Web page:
In Episode 11, Bess eagerly awaits news of the birth of her first grandchild and worries about Helen, who brings home an unexpected guest in the middle of the day.
I had the oddest realization as I prepared to write this blog post — I’m older than Bess, who’s 49 (I’m 54). How can that be? I have the ages of all the characters written down somewhere … let’s see, Florence is 27 and Emmeline is in her mid-thirties. 36, maybe? Dorothy and Ella are in their early 50s. Wait a minute — that means that I’m older than all of my characters! So why do the elders of this tale seem so much wiser and mature than I am?
Well, times have changed, haven’t they? With the exception of Florence, all of the women had babies in their early 20s, which was typical for the 1930s. I was 34 when I had my first child, in 1999. So there’s that. Moreover, I didn’t get married until I was 30, so I had the sort of long adolescence that’s become fairly typical in our times. There’s no doubt that in my case, getting married and having children matured me (though that’s not the case with all of the parents I know!), a process that’s ongoing.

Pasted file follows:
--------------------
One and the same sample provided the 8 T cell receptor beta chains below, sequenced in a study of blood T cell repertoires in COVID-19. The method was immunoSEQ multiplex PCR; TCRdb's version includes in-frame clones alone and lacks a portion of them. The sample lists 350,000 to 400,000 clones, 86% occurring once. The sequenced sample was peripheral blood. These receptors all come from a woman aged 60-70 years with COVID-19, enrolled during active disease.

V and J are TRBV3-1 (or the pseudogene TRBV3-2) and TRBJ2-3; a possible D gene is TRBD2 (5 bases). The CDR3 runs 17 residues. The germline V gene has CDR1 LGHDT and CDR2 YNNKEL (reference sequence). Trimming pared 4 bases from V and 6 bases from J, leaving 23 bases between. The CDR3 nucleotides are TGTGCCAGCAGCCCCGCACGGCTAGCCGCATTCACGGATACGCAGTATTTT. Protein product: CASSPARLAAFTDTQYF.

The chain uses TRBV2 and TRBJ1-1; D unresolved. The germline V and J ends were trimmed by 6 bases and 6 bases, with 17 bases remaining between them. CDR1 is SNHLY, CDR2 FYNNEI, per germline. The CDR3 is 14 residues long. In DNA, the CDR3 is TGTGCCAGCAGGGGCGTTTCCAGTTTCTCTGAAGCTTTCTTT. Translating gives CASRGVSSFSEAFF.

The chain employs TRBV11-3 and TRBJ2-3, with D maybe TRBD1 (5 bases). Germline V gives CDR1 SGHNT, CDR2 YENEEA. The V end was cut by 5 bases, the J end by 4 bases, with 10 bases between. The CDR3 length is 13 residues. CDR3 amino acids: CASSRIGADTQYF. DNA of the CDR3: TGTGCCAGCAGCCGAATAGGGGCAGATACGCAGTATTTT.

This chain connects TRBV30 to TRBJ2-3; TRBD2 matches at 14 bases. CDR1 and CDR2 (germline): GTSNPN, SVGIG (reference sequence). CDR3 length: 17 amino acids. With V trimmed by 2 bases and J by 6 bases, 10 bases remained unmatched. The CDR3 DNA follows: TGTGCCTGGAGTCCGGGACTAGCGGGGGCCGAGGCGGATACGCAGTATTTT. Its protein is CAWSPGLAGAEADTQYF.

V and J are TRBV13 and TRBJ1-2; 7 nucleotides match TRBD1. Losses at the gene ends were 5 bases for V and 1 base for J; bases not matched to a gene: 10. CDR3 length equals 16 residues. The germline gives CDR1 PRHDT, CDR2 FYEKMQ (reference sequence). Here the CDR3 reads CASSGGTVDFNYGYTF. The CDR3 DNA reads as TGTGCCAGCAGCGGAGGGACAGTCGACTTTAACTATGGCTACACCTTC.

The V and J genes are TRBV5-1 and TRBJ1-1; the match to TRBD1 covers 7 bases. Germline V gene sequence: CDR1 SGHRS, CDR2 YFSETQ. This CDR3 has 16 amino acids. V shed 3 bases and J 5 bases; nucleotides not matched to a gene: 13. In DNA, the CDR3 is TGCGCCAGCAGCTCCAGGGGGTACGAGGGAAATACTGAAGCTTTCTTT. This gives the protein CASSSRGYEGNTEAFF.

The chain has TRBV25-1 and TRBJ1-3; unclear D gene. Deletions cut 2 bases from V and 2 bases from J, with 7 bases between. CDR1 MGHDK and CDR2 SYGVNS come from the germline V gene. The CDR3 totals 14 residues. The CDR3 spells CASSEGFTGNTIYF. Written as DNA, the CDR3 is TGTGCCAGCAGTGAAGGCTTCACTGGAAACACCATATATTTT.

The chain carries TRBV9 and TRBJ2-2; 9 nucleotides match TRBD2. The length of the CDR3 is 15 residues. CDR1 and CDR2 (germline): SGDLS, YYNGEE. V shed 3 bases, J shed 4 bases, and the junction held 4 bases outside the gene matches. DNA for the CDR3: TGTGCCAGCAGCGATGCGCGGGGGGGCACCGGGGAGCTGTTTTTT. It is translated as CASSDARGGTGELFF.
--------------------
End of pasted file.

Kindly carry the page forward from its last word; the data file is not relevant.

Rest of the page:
Still from the 1933 movie, “Stage Mother”
Like Bess, I have a child who’s a sophomore in high school; unlike Bess, I’m not on the verge of becoming a grandmother (in fact, I imagine it will be many years before I even get close), and I’m very happy to report my beloved husband is still very much with us. In many ways Bess’s circumstances are very different than mine — and yet in many ways she’s the character I feel is most like myself. Go figure!
As Chapter Twenty-two opens, Bess is considering her quilt design. There are a number of quilts entered into the Sears Quilt contest that inspired Bess’s design. Take a look at three of them:
Transportation Quilt by Elizabeth Skelly Fitzgerald
Clipper Ship, Maker Unknown
Century of Progress, Maker Unknown
See you next week!